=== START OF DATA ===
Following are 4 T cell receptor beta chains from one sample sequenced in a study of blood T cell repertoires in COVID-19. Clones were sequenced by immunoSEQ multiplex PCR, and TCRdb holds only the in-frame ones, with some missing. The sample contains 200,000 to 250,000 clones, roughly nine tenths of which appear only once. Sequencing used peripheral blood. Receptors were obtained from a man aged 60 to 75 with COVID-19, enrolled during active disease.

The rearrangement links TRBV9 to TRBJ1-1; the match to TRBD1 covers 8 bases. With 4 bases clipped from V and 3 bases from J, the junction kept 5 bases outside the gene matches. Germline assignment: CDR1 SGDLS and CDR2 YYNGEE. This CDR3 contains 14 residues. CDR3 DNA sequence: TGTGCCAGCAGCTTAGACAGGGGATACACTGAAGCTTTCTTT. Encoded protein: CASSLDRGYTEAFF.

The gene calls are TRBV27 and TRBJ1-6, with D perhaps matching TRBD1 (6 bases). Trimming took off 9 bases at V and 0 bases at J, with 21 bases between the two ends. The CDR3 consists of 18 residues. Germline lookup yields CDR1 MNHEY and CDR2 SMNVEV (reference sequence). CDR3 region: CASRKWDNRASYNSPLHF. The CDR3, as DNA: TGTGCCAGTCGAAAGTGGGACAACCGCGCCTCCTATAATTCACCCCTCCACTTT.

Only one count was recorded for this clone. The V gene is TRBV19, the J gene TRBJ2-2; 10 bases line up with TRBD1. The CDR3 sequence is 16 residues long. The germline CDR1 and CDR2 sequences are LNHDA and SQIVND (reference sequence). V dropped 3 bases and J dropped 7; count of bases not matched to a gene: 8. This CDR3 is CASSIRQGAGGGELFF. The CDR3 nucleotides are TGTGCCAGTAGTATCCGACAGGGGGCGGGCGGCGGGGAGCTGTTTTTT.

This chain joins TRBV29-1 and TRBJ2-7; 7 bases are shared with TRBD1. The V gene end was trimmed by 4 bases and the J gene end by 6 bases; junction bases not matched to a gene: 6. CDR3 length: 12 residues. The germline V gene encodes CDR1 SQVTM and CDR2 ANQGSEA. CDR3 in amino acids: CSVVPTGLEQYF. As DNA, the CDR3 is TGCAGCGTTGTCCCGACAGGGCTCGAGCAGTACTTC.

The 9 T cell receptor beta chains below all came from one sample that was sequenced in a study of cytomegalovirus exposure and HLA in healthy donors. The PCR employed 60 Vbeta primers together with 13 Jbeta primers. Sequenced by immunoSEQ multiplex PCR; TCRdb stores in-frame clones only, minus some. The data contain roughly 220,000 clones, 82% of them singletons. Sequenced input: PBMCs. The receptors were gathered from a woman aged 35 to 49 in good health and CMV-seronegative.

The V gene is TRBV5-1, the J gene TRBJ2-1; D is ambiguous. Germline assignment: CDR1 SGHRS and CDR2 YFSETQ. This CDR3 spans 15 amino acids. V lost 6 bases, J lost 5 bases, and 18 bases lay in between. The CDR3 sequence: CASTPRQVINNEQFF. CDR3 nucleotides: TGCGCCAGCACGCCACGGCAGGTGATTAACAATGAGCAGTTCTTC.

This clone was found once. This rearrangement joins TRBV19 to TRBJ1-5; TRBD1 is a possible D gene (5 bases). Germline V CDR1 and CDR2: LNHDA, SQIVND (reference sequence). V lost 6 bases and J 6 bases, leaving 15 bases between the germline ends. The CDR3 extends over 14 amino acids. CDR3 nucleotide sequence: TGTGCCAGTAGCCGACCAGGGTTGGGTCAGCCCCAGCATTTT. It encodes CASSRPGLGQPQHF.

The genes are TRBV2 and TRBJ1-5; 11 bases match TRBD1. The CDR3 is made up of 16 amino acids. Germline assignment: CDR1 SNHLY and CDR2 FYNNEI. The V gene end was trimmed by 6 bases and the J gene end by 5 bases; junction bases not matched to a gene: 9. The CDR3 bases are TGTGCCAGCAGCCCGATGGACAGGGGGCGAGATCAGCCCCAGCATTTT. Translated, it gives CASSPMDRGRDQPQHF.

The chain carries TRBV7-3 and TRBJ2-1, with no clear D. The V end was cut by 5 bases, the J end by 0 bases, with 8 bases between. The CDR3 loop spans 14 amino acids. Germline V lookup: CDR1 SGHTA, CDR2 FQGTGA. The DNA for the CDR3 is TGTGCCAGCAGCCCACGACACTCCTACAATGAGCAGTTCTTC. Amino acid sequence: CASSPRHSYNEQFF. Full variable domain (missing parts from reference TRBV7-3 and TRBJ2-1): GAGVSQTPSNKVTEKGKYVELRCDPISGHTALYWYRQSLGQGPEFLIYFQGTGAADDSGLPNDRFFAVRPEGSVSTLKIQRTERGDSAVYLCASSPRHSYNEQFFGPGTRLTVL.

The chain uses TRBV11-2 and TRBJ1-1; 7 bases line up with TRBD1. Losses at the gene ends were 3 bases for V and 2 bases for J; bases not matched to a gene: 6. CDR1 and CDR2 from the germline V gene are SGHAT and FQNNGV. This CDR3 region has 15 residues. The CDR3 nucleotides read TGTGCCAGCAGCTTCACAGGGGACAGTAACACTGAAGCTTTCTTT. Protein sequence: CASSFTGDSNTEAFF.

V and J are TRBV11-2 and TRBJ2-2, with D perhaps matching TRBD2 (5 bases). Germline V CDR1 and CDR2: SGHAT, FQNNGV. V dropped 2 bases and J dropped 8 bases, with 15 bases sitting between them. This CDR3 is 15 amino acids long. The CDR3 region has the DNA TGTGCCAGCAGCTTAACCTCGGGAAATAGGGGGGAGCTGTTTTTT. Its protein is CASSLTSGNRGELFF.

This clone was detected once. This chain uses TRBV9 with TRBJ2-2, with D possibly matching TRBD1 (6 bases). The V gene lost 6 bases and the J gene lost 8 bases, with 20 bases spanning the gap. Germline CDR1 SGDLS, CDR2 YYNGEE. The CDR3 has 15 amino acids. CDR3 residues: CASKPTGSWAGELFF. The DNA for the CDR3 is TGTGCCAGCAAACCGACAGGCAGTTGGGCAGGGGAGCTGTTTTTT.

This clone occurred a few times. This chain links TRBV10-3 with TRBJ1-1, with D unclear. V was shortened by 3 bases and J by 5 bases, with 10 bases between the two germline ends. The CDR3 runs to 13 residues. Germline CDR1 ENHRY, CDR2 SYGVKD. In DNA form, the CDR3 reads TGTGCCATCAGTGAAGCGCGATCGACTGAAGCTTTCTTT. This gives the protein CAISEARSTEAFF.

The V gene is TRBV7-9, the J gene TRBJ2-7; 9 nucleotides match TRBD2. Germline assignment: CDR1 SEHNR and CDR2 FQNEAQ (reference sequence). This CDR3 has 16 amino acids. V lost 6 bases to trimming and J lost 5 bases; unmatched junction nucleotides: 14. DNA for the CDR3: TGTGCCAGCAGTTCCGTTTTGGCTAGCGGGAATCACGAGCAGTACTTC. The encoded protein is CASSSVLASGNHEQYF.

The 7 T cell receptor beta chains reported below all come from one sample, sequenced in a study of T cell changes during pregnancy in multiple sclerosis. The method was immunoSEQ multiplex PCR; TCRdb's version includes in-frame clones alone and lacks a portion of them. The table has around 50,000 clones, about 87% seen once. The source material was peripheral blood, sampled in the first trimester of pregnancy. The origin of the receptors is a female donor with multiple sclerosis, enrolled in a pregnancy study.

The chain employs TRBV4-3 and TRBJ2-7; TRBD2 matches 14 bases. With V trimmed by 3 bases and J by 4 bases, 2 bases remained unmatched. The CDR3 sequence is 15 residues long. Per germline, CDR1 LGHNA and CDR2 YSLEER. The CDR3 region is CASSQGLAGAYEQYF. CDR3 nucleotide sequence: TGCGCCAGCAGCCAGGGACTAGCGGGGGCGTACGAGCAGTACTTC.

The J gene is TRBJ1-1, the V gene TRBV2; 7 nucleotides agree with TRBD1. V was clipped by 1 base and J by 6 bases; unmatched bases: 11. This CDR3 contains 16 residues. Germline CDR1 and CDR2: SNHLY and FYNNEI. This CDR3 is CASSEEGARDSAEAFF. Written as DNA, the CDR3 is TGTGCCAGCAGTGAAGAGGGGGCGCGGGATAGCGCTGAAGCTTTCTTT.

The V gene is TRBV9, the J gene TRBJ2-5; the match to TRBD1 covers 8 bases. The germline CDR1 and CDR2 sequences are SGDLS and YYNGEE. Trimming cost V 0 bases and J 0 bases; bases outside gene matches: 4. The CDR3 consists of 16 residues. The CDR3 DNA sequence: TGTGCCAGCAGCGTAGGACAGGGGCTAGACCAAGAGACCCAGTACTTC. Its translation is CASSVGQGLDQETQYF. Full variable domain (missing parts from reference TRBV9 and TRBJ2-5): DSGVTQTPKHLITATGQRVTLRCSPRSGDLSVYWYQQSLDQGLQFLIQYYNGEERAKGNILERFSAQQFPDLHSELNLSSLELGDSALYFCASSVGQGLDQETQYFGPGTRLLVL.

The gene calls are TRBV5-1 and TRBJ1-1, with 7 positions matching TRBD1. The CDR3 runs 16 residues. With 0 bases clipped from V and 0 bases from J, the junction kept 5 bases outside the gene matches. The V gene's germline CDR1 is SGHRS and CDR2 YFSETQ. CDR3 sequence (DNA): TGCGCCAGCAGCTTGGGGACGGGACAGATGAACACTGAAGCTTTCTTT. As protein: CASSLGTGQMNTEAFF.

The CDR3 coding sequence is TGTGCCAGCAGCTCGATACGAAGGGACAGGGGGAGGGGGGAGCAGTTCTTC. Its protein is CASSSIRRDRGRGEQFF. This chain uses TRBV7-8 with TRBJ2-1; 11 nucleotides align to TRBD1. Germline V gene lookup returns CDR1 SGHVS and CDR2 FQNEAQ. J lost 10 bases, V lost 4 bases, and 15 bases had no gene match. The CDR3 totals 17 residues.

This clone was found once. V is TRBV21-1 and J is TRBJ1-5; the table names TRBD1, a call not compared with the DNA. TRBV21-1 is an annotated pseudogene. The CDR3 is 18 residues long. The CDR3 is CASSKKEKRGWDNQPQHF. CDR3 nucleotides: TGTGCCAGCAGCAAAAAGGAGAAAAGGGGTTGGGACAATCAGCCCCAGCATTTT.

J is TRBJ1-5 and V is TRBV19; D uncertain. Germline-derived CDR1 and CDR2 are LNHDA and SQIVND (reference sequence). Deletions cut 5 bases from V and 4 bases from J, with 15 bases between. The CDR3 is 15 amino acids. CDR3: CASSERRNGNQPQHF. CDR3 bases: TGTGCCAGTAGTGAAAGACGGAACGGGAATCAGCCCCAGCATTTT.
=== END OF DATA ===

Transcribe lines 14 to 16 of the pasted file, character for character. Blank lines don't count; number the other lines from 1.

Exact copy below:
This clone occurred a few times. This chain links TRBV10-3 with TRBJ1-1, with D unclear. V was shortened by 3 bases and J by 5 bases, with 10 bases between the two germline ends. The CDR3 runs to 13 residues. Germline CDR1 ENHRY, CDR2 SYGVKD. In DNA form, the CDR3 reads TGTGCCATCAGTGAAGCGCGATCGACTGAAGCTTTCTTT. This gives the protein CAISEARSTEAFF.

The V gene is TRBV7-9, the J gene TRBJ2-7; 9 nucleotides match TRBD2. Germline assignment: CDR1 SEHNR and CDR2 FQNEAQ (reference sequence). This CDR3 has 16 amino acids. V lost 6 bases to trimming and J lost 5 bases; unmatched junction nucleotides: 14. DNA for the CDR3: TGTGCCAGCAGTTCCGTTTTGGCTAGCGGGAATCACGAGCAGTACTTC. The encoded protein is CASSSVLASGNHEQYF.

The 7 T cell receptor beta chains reported below all come from one sample, sequenced in a study of T cell changes during pregnancy in multiple sclerosis. The method was immunoSEQ multiplex PCR; TCRdb's version includes in-frame clones alone and lacks a portion of them. The table has around 50,000 clones, about 87% seen once. The source material was peripheral blood, sampled in the first trimester of pregnancy. The origin of the receptors is a female donor with multiple sclerosis, enrolled in a pregnancy study.